FIGS. 24A and 24B are a plan view and a cross-sectional view for explaining the arrangement of the plane type surface conduction electron-emitting device. In the drawings, reference numeral 1101 denotes a substrate; 1102 and 1103, device electrodes; 1104, an electroconductive thin film; 1105, an electron-emitting region formed by the energization forming operation; and 1113, a thin film deposited by the energization activation operation.

The substrate 1011 can be one of various types of glass substrates, such as silica glass and soda lime glass, or of various types of ceramics substrates, such as alumina, or can be a substrate obtained by laminating, for example, an insulating layer made of SiO2 on the above described substrates.

The device electrodes 1102 and 1103, which are formed on the substrate 1101 so they are parallel to the substrate face and are opposite each other, are made of a conductive material. The material is selected as needed from among metals, such as Ni, Cr, Au, Mo, W, Pt, Ti, Cu, Pd or Ag, or a metal alloy; a metal oxide, such as In2-O2; and a semiconductor material, such as polysilicon. The device electrode 1102 and 1103 can be easily formed by both a film deposition technique, such as vacuum evaporation, and a patterning technique, such as photolithography or etching. However, another method (e.g., a printing technique) may be employed.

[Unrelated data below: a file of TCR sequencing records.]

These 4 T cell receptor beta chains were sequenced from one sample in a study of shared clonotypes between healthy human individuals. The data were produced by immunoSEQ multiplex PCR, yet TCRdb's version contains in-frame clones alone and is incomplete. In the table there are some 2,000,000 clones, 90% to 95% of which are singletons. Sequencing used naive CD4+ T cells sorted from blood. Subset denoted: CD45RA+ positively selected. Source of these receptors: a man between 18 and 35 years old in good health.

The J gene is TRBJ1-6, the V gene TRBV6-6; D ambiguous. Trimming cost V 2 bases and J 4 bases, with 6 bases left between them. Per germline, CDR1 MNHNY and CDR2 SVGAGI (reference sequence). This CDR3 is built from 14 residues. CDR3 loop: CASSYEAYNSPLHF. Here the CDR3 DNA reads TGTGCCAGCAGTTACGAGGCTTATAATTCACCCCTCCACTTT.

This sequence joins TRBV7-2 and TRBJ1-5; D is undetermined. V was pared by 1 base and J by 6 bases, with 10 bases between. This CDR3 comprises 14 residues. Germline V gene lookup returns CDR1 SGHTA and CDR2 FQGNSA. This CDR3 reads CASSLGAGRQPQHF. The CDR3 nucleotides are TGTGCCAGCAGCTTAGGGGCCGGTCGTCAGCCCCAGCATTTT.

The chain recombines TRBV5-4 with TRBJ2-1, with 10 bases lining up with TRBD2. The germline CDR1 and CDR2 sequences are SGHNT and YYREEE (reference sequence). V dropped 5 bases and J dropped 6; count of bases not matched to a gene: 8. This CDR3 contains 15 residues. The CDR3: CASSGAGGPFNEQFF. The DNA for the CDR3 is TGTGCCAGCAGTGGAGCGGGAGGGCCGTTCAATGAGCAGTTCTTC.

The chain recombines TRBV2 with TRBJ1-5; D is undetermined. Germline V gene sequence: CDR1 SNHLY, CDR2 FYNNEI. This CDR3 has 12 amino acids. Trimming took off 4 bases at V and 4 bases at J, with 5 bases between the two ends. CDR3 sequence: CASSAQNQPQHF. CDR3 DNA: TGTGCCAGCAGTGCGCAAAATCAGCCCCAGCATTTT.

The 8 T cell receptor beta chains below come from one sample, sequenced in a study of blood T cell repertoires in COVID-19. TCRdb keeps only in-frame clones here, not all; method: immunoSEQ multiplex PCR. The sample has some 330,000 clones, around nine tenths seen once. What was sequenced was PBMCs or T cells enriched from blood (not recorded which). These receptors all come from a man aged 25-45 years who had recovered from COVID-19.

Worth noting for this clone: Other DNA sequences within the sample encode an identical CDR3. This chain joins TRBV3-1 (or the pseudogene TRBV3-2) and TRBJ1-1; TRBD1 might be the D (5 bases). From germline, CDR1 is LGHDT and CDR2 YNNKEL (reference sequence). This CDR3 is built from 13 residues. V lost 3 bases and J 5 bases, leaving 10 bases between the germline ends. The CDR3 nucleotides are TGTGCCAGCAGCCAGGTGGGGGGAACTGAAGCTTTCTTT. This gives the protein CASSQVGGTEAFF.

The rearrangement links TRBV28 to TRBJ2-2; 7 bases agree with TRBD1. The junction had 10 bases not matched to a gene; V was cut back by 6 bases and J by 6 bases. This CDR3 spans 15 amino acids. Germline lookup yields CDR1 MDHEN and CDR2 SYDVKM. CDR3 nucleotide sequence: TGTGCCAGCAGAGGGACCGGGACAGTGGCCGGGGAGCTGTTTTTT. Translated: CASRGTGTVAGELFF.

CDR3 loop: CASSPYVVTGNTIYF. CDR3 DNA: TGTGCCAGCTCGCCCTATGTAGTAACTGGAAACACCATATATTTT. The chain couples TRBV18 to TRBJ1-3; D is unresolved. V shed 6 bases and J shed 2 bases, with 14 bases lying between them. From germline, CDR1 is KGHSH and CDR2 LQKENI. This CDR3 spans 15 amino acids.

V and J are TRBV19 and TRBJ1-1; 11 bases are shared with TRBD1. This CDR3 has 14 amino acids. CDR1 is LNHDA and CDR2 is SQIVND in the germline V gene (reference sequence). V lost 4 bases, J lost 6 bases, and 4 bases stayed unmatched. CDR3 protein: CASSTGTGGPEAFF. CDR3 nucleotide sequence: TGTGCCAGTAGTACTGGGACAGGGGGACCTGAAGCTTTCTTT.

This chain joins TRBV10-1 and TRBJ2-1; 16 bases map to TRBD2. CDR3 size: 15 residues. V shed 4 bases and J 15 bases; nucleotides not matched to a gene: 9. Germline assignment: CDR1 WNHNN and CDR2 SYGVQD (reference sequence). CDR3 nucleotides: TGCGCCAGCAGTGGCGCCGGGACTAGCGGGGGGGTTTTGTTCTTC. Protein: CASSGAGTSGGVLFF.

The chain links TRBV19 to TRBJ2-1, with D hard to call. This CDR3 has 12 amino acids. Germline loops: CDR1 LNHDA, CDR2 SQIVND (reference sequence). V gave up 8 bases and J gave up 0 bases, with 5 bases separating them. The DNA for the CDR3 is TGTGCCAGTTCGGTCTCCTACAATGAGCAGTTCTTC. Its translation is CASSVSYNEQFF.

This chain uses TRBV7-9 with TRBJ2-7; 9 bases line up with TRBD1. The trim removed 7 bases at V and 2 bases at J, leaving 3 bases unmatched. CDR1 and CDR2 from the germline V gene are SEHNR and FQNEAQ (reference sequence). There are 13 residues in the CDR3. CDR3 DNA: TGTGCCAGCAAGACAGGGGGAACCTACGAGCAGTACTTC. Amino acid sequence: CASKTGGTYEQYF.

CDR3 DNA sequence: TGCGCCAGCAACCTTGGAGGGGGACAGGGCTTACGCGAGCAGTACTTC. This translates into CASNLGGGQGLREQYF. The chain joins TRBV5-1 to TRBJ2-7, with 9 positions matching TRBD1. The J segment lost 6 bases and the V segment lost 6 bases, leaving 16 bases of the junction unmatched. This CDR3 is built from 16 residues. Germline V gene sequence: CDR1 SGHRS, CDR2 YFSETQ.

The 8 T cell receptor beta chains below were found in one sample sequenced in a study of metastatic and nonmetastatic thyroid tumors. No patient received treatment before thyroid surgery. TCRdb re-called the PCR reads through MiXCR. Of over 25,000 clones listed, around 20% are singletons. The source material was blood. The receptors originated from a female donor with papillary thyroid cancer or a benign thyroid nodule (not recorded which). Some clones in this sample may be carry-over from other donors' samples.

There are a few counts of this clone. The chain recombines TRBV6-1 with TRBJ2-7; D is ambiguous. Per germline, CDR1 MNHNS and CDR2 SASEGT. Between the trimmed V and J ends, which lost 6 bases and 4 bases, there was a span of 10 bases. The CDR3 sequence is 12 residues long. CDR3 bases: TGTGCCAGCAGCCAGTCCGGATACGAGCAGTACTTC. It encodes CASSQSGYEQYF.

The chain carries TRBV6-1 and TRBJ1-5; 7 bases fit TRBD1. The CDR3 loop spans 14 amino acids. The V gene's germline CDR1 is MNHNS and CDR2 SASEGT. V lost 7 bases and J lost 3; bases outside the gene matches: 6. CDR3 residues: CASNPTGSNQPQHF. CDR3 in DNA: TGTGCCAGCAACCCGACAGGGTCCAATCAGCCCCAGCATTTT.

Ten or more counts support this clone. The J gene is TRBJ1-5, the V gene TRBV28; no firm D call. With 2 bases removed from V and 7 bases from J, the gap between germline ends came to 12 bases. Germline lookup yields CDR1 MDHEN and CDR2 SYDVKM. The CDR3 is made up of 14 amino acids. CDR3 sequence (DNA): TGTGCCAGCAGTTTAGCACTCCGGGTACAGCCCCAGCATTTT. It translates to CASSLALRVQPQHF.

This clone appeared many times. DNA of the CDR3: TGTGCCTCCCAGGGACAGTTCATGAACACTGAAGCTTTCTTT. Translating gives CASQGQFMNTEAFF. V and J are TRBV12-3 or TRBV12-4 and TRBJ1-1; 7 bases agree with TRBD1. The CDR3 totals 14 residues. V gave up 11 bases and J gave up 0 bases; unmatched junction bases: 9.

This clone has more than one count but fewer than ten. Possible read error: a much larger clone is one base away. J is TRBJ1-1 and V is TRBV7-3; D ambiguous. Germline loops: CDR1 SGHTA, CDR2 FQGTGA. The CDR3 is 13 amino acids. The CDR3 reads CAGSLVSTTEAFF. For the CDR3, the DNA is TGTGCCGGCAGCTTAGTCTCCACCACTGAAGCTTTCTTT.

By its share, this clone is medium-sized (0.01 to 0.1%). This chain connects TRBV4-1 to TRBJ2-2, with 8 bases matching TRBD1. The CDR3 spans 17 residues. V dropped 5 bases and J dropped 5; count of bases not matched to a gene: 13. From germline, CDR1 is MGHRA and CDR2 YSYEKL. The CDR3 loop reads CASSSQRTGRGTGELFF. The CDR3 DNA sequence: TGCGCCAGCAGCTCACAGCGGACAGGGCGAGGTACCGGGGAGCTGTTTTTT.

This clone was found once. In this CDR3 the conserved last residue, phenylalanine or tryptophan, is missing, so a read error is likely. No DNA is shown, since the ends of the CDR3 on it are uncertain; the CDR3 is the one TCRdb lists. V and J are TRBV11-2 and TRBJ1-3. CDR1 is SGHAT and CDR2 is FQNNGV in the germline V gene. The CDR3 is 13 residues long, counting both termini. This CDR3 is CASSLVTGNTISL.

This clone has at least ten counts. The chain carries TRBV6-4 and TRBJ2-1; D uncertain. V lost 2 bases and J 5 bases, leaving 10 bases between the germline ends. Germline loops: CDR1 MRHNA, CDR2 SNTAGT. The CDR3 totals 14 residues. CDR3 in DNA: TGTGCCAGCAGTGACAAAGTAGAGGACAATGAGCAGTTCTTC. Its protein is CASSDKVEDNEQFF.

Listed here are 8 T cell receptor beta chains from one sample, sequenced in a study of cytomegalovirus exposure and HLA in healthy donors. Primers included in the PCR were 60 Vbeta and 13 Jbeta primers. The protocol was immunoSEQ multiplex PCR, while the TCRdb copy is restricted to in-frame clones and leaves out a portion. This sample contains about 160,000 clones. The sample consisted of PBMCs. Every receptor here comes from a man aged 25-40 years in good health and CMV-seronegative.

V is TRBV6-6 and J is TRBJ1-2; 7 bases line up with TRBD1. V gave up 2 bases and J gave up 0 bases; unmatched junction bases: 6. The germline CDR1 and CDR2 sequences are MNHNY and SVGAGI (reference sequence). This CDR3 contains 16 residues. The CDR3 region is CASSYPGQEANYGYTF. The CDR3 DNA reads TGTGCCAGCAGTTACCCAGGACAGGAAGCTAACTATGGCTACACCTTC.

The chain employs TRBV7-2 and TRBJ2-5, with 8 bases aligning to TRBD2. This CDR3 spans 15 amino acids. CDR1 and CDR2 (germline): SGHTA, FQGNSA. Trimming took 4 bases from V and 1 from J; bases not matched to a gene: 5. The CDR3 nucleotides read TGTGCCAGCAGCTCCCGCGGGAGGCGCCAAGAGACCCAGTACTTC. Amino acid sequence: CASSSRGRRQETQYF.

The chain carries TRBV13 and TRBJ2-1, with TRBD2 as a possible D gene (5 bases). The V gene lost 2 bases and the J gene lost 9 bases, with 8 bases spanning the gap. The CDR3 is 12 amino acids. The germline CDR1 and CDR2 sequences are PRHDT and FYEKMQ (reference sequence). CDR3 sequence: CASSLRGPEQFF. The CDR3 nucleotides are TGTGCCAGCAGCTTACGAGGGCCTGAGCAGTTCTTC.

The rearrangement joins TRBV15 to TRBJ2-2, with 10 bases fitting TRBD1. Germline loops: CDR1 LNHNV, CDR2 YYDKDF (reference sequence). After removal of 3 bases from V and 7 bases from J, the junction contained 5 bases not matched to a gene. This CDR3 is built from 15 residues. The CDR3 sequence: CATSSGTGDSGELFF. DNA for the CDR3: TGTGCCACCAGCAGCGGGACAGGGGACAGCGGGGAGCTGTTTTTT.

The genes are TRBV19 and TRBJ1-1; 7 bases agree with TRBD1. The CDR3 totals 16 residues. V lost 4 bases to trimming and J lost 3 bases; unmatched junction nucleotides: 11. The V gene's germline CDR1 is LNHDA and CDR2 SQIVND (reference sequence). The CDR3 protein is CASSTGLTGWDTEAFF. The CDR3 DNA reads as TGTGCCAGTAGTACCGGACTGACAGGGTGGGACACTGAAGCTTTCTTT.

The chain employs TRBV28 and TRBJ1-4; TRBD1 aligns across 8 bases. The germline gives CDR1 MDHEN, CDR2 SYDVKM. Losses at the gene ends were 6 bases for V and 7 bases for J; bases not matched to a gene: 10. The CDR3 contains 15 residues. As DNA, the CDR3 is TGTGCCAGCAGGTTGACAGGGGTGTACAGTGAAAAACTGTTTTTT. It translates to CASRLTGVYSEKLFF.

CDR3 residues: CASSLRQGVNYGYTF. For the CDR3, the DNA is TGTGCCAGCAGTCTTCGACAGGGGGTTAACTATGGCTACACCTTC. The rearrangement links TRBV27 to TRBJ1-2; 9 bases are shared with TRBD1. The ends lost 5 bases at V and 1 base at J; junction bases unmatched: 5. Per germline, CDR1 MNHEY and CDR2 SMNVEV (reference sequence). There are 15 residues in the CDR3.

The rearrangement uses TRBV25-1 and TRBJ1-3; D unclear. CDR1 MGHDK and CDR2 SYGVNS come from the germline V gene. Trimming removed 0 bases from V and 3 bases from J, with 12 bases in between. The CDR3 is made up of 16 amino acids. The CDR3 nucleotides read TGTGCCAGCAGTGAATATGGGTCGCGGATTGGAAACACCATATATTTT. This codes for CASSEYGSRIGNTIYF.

The shapes of the device electrode 1102 and 1103 are designed as needed in accordance with the purpose of the electron-emitting device. Generally, as the electrode interval L, an appropriate numerical value is selected from several hundred As to several hundred μms, and preferably from several to several tens of μms in order to be used for a display panel. As the thickness d for the device electrodes 1102 and 1103, generally an appropriate numerical value is selected from several hundred As to several μms.